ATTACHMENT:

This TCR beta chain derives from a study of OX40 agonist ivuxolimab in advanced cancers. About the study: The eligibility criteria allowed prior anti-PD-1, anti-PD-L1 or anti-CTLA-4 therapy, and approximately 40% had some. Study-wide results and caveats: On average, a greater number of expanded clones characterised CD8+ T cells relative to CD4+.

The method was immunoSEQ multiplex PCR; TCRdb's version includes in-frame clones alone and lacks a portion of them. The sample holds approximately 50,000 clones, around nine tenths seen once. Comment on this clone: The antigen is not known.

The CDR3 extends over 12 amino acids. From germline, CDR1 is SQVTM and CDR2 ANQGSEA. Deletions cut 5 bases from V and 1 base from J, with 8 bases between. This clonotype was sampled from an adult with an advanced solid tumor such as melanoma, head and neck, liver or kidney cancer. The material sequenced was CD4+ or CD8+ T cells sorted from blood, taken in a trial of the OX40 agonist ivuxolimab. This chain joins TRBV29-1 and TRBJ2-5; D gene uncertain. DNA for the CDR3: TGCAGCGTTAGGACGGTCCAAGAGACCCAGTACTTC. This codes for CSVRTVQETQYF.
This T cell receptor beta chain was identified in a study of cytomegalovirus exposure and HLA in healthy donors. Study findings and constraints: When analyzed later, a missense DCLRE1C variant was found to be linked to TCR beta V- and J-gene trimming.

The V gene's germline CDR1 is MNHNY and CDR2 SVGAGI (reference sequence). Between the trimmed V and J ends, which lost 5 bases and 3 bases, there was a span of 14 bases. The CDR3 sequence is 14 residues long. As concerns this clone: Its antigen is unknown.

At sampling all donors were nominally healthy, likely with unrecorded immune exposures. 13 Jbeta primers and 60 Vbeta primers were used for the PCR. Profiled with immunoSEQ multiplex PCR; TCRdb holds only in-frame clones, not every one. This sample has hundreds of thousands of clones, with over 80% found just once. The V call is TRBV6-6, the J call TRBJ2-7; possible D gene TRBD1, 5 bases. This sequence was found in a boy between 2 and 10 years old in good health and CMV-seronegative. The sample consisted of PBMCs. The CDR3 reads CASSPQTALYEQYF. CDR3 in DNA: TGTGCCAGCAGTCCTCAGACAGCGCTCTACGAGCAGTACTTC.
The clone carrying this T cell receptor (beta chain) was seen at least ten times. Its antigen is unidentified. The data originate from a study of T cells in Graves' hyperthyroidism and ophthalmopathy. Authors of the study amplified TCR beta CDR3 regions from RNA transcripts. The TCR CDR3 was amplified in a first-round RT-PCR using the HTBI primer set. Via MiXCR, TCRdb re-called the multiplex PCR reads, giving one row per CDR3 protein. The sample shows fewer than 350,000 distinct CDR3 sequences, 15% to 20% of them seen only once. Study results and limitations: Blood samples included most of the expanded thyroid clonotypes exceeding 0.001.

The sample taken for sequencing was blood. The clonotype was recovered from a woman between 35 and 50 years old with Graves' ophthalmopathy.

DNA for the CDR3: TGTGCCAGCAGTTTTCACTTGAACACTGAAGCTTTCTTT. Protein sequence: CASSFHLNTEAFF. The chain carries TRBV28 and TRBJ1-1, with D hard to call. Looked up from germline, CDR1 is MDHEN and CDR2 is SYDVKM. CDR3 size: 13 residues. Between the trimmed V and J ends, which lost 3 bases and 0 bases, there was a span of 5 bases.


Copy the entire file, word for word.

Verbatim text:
This TCR beta chain derives from a study of OX40 agonist ivuxolimab in advanced cancers. About the study: The eligibility criteria allowed prior anti-PD-1, anti-PD-L1 or anti-CTLA-4 therapy, and approximately 40% had some. Study-wide results and caveats: On average, a greater number of expanded clones characterised CD8+ T cells relative to CD4+.

The method was immunoSEQ multiplex PCR; TCRdb's version includes in-frame clones alone and lacks a portion of them. The sample holds approximately 50,000 clones, around nine tenths seen once. Comment on this clone: The antigen is not known.

The CDR3 extends over 12 amino acids. From germline, CDR1 is SQVTM and CDR2 ANQGSEA. Deletions cut 5 bases from V and 1 base from J, with 8 bases between. This clonotype was sampled from an adult with an advanced solid tumor such as melanoma, head and neck, liver or kidney cancer. The material sequenced was CD4+ or CD8+ T cells sorted from blood, taken in a trial of the OX40 agonist ivuxolimab. This chain joins TRBV29-1 and TRBJ2-5; D gene uncertain. DNA for the CDR3: TGCAGCGTTAGGACGGTCCAAGAGACCCAGTACTTC. This codes for CSVRTVQETQYF.
This T cell receptor beta chain was identified in a study of cytomegalovirus exposure and HLA in healthy donors. Study findings and constraints: When analyzed later, a missense DCLRE1C variant was found to be linked to TCR beta V- and J-gene trimming.

The V gene's germline CDR1 is MNHNY and CDR2 SVGAGI (reference sequence). Between the trimmed V and J ends, which lost 5 bases and 3 bases, there was a span of 14 bases. The CDR3 sequence is 14 residues long. As concerns this clone: Its antigen is unknown.

At sampling all donors were nominally healthy, likely with unrecorded immune exposures. 13 Jbeta primers and 60 Vbeta primers were used for the PCR. Profiled with immunoSEQ multiplex PCR; TCRdb holds only in-frame clones, not every one. This sample has hundreds of thousands of clones, with over 80% found just once. The V call is TRBV6-6, the J call TRBJ2-7; possible D gene TRBD1, 5 bases. This sequence was found in a boy between 2 and 10 years old in good health and CMV-seronegative. The sample consisted of PBMCs. The CDR3 reads CASSPQTALYEQYF. CDR3 in DNA: TGTGCCAGCAGTCCTCAGACAGCGCTCTACGAGCAGTACTTC.
The clone carrying this T cell receptor (beta chain) was seen at least ten times. Its antigen is unidentified. The data originate from a study of T cells in Graves' hyperthyroidism and ophthalmopathy. Authors of the study amplified TCR beta CDR3 regions from RNA transcripts. The TCR CDR3 was amplified in a first-round RT-PCR using the HTBI primer set. Via MiXCR, TCRdb re-called the multiplex PCR reads, giving one row per CDR3 protein. The sample shows fewer than 350,000 distinct CDR3 sequences, 15% to 20% of them seen only once. Study results and limitations: Blood samples included most of the expanded thyroid clonotypes exceeding 0.001.

The sample taken for sequencing was blood. The clonotype was recovered from a woman between 35 and 50 years old with Graves' ophthalmopathy.

DNA for the CDR3: TGTGCCAGCAGTTTTCACTTGAACACTGAAGCTTTCTTT. Protein sequence: CASSFHLNTEAFF. The chain carries TRBV28 and TRBJ1-1, with D hard to call. Looked up from germline, CDR1 is MDHEN and CDR2 is SYDVKM. CDR3 size: 13 residues. Between the trimmed V and J ends, which lost 3 bases and 0 bases, there was a span of 5 bases.